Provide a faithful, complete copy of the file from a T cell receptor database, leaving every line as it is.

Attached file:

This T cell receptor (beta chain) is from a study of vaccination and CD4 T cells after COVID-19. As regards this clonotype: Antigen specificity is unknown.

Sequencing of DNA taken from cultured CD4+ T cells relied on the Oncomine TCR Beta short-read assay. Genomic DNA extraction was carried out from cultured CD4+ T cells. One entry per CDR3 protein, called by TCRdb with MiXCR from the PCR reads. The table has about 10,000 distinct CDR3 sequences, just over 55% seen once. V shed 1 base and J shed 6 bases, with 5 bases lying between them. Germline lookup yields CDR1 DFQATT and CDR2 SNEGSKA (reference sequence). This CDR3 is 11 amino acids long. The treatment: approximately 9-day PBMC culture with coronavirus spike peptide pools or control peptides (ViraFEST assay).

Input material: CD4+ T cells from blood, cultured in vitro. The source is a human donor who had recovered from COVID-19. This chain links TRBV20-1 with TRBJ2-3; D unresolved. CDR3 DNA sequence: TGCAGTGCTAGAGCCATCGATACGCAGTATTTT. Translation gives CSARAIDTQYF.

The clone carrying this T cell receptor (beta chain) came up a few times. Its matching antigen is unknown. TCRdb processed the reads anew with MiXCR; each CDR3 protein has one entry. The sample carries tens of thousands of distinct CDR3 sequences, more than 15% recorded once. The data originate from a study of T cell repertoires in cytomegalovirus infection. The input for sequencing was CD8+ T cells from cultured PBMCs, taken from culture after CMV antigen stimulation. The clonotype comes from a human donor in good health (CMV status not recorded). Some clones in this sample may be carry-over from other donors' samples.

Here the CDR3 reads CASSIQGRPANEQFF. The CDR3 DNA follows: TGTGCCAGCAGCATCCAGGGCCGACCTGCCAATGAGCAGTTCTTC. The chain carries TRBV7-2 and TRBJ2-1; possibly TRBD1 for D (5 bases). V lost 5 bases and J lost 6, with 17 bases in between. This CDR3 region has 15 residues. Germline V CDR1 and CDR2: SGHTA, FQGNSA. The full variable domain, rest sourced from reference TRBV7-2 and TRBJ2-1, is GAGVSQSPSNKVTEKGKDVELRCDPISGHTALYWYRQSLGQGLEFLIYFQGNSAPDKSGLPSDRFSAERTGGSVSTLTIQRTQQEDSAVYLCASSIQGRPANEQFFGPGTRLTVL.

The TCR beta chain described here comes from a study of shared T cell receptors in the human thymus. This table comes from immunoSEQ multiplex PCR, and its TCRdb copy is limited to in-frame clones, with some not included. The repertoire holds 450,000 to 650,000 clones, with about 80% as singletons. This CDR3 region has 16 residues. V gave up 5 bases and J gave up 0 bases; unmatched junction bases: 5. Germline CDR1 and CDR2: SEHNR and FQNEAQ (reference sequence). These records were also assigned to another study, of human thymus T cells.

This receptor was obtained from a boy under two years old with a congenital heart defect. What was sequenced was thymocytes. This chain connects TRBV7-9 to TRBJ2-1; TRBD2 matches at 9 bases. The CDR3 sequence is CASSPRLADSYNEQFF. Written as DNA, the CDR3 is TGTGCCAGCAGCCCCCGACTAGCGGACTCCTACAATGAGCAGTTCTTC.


This T cell receptor (beta chain) is from a study of vaccination and CD4 T cells after COVID-19. As regards this clonotype: Antigen specificity is unknown.

Sequencing of DNA taken from cultured CD4+ T cells relied on the Oncomine TCR Beta short-read assay. Genomic DNA extraction was carried out from cultured CD4+ T cells. One entry per CDR3 protein, called by TCRdb with MiXCR from the PCR reads. The table has about 10,000 distinct CDR3 sequences, just over 55% seen once. V shed 1 base and J shed 6 bases, with 5 bases lying between them. Germline lookup yields CDR1 DFQATT and CDR2 SNEGSKA (reference sequence). This CDR3 is 11 amino acids long. The treatment: approximately 9-day PBMC culture with coronavirus spike peptide pools or control peptides (ViraFEST assay).

Input material: CD4+ T cells from blood, cultured in vitro. The source is a human donor who had recovered from COVID-19. This chain links TRBV20-1 with TRBJ2-3; D unresolved. CDR3 DNA sequence: TGCAGTGCTAGAGCCATCGATACGCAGTATTTT. Translation gives CSARAIDTQYF.

The clone carrying this T cell receptor (beta chain) came up a few times. Its matching antigen is unknown. TCRdb processed the reads anew with MiXCR; each CDR3 protein has one entry. The sample carries tens of thousands of distinct CDR3 sequences, more than 15% recorded once. The data originate from a study of T cell repertoires in cytomegalovirus infection. The input for sequencing was CD8+ T cells from cultured PBMCs, taken from culture after CMV antigen stimulation. The clonotype comes from a human donor in good health (CMV status not recorded). Some clones in this sample may be carry-over from other donors' samples.

Here the CDR3 reads CASSIQGRPANEQFF. The CDR3 DNA follows: TGTGCCAGCAGCATCCAGGGCCGACCTGCCAATGAGCAGTTCTTC. The chain carries TRBV7-2 and TRBJ2-1; possibly TRBD1 for D (5 bases). V lost 5 bases and J lost 6, with 17 bases in between. This CDR3 region has 15 residues. Germline V CDR1 and CDR2: SGHTA, FQGNSA. The full variable domain, rest sourced from reference TRBV7-2 and TRBJ2-1, is GAGVSQSPSNKVTEKGKDVELRCDPISGHTALYWYRQSLGQGLEFLIYFQGNSAPDKSGLPSDRFSAERTGGSVSTLTIQRTQQEDSAVYLCASSIQGRPANEQFFGPGTRLTVL.

The TCR beta chain described here comes from a study of shared T cell receptors in the human thymus. This table comes from immunoSEQ multiplex PCR, and its TCRdb copy is limited to in-frame clones, with some not included. The repertoire holds 450,000 to 650,000 clones, with about 80% as singletons. This CDR3 region has 16 residues. V gave up 5 bases and J gave up 0 bases; unmatched junction bases: 5. Germline CDR1 and CDR2: SEHNR and FQNEAQ (reference sequence). These records were also assigned to another study, of human thymus T cells.

This receptor was obtained from a boy under two years old with a congenital heart defect. What was sequenced was thymocytes. This chain connects TRBV7-9 to TRBJ2-1; TRBD2 matches at 9 bases. The CDR3 sequence is CASSPRLADSYNEQFF. Written as DNA, the CDR3 is TGTGCCAGCAGCCCCCGACTAGCGGACTCCTACAATGAGCAGTTCTTC.